There was a great mix of characters within The Secrets We Keep. They all had their secrets, their pain, their goals, their own personalities. Shirley has a way of writing welcoming scenes, it’s hard to pin down in words, but you just get this feeling of inclusion within the group, as though you’re in the scene along with them, everything playing out alongside you. It’s a unique talent, to recreate the everyday with such ease. I really liked Aimee, but what a shocking thing to carry within you; her secret devastated me and there were clues sprinkled along the way but I’ll confess that I resisted seeing the writing on the wall, it was just too terrible for me to accept until I had to. I like the path she chose in the end, the best one for all involved, but bittersweet for Aimee.
“Her resolve crumpled. She doubled up, clasping the photo against her chest. A rumble of thunder sounded in the distance. She pressed her forehead against the steering wheel. She stayed that way for several minutes then sat back, wiped her eyes and looked at the sky. It was getting lighter but there were dark clouds gathering in the north-east and a strange red mist on the horizon, mingling with the pink and yellow of sunrise.”
I liked Lori a lot too, but I will confess that the spiritual side of Lori’s story was almost as tricky for me to accept as Aimee’s secret. I struggle with the paranormal, but Shirley did incorporate this into the novel with style. And that’s the sign of a good book, isn’t it? Enjoying the story, even if it does wander out of your comfort zone from time to time. But Lori was a great friend and all round wonderful human being. I delighted in her romance and championed her decisions to live her life in the manner that suited her, rather than falling in line with her Italian family’s expectations. The 1980s doesn’t seem that long ago, but it is worlds away in terms of who were as women and what was still expected of us. This is another side issue that Shirley brought out into the light with a keen guiding hand.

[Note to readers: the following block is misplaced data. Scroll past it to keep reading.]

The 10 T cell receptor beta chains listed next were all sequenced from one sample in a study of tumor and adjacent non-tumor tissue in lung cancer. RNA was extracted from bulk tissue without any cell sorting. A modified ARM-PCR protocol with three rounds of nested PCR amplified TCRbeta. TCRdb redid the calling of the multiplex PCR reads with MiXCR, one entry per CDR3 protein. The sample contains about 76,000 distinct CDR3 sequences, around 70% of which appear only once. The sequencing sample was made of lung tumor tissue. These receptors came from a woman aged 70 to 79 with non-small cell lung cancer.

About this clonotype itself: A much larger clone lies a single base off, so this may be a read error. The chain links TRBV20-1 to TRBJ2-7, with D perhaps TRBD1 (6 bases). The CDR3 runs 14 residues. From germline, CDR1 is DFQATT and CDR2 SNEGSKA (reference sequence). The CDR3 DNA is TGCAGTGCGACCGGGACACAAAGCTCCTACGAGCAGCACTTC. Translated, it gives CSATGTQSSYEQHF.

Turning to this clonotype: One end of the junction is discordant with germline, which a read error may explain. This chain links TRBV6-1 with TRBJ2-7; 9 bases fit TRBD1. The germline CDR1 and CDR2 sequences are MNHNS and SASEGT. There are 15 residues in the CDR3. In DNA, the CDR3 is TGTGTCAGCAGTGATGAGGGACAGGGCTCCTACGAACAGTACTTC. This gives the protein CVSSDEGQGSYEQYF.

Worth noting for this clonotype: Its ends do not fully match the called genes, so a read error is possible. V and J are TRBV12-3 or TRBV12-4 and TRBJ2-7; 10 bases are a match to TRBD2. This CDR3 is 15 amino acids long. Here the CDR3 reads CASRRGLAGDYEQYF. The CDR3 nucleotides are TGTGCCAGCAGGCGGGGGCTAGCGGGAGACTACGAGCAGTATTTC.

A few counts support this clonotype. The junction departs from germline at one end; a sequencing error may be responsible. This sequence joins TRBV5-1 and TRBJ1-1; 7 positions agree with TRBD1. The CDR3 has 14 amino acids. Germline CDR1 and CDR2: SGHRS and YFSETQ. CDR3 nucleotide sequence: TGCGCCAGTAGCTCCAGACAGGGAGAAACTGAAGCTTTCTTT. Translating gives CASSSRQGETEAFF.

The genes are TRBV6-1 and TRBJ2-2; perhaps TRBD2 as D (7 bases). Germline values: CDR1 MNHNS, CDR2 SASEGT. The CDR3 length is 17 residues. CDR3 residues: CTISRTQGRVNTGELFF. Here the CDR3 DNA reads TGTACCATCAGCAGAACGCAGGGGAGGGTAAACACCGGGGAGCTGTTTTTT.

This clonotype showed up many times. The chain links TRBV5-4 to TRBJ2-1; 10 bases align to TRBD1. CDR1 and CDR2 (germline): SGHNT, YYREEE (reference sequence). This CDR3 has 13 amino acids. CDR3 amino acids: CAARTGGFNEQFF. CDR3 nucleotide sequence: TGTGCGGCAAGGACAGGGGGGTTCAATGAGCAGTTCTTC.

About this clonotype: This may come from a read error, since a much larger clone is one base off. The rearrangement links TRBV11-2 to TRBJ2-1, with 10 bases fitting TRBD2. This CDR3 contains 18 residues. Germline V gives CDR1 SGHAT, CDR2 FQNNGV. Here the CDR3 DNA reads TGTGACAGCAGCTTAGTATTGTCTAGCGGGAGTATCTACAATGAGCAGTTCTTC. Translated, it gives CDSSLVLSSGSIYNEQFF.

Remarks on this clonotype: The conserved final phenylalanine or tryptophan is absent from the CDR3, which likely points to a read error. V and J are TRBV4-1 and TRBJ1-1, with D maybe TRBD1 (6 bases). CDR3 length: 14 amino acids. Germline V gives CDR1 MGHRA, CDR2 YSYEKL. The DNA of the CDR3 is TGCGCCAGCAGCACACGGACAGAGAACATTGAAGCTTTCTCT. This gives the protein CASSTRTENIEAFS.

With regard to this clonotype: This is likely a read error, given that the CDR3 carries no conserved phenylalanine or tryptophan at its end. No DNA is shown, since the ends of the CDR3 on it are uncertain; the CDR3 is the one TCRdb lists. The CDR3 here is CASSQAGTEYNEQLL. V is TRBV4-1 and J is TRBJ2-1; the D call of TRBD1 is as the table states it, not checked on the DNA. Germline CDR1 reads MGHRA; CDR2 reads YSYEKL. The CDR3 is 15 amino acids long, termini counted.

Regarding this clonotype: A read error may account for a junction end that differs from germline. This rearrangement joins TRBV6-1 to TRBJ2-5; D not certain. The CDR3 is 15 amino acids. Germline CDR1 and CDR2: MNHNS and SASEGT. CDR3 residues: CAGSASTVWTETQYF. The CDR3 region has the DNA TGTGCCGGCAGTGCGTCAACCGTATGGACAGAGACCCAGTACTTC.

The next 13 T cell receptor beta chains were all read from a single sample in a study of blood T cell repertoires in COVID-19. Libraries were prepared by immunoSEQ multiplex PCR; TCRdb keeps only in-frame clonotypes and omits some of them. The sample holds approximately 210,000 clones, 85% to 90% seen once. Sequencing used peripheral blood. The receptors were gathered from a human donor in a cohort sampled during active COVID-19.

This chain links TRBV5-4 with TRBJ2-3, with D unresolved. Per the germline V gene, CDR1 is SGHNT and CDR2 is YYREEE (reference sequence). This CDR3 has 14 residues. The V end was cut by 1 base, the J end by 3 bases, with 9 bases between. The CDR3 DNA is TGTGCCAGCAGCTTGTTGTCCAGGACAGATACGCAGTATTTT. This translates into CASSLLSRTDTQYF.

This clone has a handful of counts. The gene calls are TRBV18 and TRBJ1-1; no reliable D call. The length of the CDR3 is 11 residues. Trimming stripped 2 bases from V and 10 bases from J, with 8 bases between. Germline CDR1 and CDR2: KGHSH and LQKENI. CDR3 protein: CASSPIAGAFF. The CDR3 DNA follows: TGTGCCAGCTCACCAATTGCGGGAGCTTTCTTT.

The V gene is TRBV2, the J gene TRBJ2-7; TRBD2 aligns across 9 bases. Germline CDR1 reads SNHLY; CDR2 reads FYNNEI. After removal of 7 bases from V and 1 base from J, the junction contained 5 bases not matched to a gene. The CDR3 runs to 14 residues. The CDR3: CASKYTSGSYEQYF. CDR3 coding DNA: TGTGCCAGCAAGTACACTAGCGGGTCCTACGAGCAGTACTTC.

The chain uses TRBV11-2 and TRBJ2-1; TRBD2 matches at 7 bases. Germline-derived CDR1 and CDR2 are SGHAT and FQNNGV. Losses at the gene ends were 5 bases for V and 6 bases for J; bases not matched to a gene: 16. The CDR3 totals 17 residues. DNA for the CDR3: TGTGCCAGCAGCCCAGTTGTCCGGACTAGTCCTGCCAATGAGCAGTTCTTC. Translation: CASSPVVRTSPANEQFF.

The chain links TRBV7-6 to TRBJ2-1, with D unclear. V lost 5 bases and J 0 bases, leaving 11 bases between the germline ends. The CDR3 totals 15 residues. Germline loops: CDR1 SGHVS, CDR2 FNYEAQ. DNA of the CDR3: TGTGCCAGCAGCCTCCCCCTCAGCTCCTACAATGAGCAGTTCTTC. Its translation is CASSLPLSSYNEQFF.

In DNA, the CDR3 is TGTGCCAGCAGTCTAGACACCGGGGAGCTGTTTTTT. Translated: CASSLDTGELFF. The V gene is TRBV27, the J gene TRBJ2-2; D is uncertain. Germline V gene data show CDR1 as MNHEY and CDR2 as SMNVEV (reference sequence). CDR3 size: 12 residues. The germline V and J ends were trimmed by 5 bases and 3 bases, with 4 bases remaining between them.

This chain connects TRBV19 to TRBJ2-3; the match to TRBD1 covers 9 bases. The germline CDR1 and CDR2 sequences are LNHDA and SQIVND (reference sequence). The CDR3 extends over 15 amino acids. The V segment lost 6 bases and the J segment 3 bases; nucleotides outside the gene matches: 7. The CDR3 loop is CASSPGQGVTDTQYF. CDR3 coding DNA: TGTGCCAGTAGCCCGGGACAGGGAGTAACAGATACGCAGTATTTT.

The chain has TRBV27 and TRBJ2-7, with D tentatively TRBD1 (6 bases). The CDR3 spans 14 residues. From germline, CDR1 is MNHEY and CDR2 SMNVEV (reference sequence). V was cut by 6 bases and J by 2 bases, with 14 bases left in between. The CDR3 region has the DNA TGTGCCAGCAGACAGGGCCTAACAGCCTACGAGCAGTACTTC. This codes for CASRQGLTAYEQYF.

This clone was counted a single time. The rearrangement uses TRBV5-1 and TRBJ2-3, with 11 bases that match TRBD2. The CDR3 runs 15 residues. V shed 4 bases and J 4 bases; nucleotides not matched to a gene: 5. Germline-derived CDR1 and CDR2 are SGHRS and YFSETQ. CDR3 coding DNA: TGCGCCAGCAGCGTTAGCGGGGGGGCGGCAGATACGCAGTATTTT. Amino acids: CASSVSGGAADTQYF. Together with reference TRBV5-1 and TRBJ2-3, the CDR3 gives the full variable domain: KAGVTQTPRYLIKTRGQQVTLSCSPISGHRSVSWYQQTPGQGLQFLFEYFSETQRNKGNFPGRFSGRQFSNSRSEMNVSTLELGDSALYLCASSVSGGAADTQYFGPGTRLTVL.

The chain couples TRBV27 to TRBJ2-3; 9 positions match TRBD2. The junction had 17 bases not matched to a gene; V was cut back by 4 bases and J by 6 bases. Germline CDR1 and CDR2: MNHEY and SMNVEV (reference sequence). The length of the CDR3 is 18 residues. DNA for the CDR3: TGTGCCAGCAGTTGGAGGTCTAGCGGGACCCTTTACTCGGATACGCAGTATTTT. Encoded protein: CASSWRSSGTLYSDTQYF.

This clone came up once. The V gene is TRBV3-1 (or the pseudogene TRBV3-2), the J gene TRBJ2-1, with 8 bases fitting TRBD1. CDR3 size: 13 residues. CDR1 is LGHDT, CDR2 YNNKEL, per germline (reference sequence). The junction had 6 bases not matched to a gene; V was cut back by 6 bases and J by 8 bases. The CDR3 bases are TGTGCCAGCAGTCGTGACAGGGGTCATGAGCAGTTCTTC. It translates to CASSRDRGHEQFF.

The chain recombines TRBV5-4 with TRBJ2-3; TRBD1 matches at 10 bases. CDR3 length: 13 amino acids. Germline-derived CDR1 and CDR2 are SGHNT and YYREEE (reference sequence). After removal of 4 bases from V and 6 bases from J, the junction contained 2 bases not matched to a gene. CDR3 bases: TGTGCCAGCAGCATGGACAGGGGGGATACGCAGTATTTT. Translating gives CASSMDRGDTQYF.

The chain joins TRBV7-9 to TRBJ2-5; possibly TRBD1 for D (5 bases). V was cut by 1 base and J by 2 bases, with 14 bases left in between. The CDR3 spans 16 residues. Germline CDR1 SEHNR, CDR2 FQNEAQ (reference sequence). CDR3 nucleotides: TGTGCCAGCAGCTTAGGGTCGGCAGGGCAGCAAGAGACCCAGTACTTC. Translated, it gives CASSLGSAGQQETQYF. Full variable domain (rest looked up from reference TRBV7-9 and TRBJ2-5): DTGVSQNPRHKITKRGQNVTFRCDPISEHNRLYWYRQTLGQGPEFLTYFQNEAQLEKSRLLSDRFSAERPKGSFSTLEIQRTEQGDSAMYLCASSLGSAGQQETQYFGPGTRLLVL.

The Secrets We Keep is a solid debut in the tradition of Judy Nunn. It’s an all encompassing story with valid themes and relatable characters, a look into our not too distant history, the shame as well as the triumph. I look forward to reading more of Shirley Patton’s novels for a long time to come.
Thanks is extended to HQ Fiction for providing me with a copy of The Secrets We Keep for review. Thanks is also extended to the author, Shirley Patton, for requesting I have an early copy of her novel for review. It’s always an honour to be trusted with the debut work of an author.
About the Author:
Dr Shirley Patton grew up in outback Western Australia and now lives with her partner and a miniature schnauzer, in wine-growing country overlooking the beautiful Tamar River, Northern Tasmania. She left an academic career as a published researcher of family violence and a lecturer to write fiction full time. Since then, she has published several short stories in a variety of literary publications. Prior to practising social work, Shirley worked in the media as a television newsreader and television chat show host. Like one of the characters in The Secrets We Keep, Shirley’s Irish great grandmother read tea leaves.